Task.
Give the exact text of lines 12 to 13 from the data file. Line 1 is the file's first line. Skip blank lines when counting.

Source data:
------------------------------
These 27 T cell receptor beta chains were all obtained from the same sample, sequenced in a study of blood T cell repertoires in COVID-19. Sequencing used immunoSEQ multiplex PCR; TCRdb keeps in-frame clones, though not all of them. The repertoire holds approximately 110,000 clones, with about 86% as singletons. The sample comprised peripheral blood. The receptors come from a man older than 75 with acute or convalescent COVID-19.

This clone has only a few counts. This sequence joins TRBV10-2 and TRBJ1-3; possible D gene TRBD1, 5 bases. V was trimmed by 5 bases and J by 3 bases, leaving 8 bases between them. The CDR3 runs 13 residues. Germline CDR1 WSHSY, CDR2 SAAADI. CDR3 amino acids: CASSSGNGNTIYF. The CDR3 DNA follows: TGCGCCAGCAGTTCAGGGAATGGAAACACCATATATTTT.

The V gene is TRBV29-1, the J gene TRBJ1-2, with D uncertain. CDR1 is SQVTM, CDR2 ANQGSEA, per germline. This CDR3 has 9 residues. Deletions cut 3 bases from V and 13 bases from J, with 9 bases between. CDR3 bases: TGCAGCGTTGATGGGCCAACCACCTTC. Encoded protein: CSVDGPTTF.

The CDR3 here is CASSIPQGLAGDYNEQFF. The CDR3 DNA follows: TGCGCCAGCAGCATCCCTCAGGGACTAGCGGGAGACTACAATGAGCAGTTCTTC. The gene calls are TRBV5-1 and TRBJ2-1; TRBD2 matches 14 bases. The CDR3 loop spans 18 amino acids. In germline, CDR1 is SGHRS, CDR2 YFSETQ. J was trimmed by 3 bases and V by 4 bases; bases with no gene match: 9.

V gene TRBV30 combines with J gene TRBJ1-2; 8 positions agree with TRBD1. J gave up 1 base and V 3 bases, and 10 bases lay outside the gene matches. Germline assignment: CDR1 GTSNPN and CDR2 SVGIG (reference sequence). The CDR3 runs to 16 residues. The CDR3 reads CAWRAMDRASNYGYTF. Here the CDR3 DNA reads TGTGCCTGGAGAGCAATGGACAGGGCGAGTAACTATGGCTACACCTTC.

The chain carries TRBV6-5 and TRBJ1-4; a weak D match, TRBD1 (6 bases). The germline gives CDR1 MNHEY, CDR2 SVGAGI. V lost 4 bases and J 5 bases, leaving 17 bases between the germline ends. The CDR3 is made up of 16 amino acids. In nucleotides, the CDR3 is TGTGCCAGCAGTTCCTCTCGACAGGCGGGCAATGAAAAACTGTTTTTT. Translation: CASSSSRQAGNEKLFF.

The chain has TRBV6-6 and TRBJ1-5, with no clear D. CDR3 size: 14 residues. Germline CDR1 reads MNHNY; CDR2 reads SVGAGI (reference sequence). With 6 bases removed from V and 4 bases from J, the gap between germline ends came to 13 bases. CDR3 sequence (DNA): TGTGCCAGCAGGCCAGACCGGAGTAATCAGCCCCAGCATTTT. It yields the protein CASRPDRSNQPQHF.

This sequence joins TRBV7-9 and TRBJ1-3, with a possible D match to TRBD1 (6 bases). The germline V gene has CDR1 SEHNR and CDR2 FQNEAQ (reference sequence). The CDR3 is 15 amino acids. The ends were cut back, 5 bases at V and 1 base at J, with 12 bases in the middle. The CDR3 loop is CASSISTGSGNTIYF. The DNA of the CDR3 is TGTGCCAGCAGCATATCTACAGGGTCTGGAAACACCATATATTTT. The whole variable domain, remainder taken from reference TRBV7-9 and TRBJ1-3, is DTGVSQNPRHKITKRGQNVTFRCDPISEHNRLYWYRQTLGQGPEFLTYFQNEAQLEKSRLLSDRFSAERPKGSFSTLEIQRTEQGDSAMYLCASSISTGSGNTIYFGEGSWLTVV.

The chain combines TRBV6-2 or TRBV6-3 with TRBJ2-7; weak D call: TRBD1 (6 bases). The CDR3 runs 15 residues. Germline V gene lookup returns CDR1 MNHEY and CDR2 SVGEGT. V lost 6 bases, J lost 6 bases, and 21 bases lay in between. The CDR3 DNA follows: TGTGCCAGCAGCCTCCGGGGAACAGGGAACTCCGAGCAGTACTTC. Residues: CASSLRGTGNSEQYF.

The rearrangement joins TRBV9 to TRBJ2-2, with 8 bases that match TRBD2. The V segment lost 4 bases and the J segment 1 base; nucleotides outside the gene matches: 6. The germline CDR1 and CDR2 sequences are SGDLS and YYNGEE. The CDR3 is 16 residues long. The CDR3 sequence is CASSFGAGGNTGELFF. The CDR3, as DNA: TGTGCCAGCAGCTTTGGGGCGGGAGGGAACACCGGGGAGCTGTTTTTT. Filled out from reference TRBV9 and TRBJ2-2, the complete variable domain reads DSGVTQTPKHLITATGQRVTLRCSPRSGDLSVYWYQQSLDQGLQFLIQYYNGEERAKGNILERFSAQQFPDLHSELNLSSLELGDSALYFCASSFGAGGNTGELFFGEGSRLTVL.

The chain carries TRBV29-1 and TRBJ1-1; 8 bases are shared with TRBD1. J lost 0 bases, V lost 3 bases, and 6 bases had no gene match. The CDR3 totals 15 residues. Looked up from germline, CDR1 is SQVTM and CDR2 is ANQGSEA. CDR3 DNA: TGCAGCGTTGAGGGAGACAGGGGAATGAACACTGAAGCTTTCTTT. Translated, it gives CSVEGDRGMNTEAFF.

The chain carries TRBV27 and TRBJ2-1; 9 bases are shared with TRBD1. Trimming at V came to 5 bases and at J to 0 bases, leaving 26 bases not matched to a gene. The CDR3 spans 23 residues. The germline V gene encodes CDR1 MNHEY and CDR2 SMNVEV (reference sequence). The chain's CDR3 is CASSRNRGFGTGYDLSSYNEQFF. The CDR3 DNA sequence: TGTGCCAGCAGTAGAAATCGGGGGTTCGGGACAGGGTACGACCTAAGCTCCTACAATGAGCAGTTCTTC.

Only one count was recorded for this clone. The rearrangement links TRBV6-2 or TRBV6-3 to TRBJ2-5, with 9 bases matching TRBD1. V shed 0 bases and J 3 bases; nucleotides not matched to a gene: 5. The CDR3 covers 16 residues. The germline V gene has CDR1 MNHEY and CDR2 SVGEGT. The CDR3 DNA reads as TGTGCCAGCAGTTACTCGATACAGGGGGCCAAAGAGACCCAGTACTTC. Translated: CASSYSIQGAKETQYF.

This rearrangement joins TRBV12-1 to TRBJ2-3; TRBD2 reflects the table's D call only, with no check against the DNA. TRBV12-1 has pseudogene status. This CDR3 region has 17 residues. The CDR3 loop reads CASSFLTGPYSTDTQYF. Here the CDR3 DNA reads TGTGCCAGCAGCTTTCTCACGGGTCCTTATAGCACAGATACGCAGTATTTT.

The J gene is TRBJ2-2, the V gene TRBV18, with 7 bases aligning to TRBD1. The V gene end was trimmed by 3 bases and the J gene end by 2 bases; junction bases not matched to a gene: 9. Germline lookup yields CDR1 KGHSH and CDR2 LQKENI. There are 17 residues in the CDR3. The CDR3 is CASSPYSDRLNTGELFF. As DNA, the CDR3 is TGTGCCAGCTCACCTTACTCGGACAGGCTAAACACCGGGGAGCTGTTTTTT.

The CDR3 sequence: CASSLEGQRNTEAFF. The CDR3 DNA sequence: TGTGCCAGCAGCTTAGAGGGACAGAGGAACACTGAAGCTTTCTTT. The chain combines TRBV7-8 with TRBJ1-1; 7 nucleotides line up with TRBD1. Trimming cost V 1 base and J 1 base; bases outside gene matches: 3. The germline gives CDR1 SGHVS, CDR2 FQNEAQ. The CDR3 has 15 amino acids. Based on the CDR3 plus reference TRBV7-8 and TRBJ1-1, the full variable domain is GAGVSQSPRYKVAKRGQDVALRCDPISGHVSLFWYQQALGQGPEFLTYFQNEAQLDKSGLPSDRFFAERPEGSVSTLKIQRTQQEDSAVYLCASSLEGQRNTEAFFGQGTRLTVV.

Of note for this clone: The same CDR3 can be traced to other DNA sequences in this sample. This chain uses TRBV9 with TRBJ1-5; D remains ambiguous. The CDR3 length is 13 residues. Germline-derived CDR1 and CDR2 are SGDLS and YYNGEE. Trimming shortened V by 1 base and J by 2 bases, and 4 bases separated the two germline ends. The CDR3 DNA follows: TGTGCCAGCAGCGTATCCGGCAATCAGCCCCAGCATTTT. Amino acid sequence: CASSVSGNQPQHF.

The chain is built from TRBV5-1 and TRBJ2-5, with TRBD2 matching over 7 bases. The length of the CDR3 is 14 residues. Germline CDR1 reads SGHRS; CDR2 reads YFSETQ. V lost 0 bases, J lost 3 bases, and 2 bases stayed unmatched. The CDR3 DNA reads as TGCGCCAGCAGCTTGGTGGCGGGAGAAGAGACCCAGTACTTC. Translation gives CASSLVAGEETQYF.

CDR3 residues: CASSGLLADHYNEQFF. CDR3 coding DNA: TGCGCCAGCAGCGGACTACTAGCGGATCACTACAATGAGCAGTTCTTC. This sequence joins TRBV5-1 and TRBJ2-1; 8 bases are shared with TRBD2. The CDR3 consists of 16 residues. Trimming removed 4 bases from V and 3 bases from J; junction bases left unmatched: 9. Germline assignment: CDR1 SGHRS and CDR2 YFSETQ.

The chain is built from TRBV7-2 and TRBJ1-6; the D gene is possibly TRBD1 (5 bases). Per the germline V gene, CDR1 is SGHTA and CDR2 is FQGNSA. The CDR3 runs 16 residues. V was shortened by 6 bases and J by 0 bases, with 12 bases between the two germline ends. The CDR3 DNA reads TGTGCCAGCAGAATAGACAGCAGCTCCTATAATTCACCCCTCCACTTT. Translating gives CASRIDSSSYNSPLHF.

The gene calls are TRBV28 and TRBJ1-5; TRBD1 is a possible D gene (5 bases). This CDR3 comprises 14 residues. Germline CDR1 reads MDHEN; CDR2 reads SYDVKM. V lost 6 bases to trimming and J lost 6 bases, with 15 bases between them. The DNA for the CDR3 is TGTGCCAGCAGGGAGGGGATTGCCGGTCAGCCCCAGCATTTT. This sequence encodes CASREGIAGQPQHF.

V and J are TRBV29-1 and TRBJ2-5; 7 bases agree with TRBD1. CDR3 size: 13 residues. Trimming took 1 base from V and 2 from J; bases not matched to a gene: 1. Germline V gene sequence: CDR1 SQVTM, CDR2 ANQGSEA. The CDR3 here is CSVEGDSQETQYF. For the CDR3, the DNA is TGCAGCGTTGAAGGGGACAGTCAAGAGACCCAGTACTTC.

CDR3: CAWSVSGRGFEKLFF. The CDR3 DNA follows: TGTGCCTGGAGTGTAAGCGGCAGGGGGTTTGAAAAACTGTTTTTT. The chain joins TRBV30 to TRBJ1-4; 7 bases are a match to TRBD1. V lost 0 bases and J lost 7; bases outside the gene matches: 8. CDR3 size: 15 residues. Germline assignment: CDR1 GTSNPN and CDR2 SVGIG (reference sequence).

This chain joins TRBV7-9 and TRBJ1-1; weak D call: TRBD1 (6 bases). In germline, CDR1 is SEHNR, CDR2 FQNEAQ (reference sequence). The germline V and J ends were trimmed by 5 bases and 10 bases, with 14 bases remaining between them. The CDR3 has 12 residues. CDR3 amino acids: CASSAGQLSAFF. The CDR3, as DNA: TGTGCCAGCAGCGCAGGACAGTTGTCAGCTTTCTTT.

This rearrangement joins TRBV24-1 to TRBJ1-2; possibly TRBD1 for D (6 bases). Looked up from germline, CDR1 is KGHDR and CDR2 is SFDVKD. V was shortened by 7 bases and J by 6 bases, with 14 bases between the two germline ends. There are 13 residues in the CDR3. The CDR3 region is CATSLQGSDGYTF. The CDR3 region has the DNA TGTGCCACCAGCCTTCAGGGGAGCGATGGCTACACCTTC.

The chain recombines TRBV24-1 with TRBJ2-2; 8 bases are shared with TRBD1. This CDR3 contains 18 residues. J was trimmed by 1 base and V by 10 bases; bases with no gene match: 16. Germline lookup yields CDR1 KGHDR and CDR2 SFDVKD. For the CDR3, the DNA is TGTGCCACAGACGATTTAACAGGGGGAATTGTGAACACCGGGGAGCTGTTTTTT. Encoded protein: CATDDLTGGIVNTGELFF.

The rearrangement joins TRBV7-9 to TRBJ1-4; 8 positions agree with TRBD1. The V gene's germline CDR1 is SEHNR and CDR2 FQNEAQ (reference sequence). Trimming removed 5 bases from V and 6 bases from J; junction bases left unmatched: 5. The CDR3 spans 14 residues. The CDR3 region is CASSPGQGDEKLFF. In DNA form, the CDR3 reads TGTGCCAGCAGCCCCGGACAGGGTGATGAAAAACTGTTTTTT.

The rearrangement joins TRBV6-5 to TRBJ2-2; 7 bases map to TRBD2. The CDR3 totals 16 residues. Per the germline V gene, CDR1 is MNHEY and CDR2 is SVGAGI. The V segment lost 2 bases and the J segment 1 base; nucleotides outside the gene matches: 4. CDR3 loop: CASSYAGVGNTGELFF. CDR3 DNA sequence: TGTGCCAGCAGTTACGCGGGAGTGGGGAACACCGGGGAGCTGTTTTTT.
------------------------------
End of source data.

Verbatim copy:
The chain carries TRBV27 and TRBJ2-1; 9 bases are shared with TRBD1. Trimming at V came to 5 bases and at J to 0 bases, leaving 26 bases not matched to a gene. The CDR3 spans 23 residues. The germline V gene encodes CDR1 MNHEY and CDR2 SMNVEV (reference sequence). The chain's CDR3 is CASSRNRGFGTGYDLSSYNEQFF. The CDR3 DNA sequence: TGTGCCAGCAGTAGAAATCGGGGGTTCGGGACAGGGTACGACCTAAGCTCCTACAATGAGCAGTTCTTC.

Only one count was recorded for this clone. The rearrangement links TRBV6-2 or TRBV6-3 to TRBJ2-5, with 9 bases matching TRBD1. V shed 0 bases and J 3 bases; nucleotides not matched to a gene: 5. The CDR3 covers 16 residues. The germline V gene has CDR1 MNHEY and CDR2 SVGEGT. The CDR3 DNA reads as TGTGCCAGCAGTTACTCGATACAGGGGGCCAAAGAGACCCAGTACTTC. Translated: CASSYSIQGAKETQYF.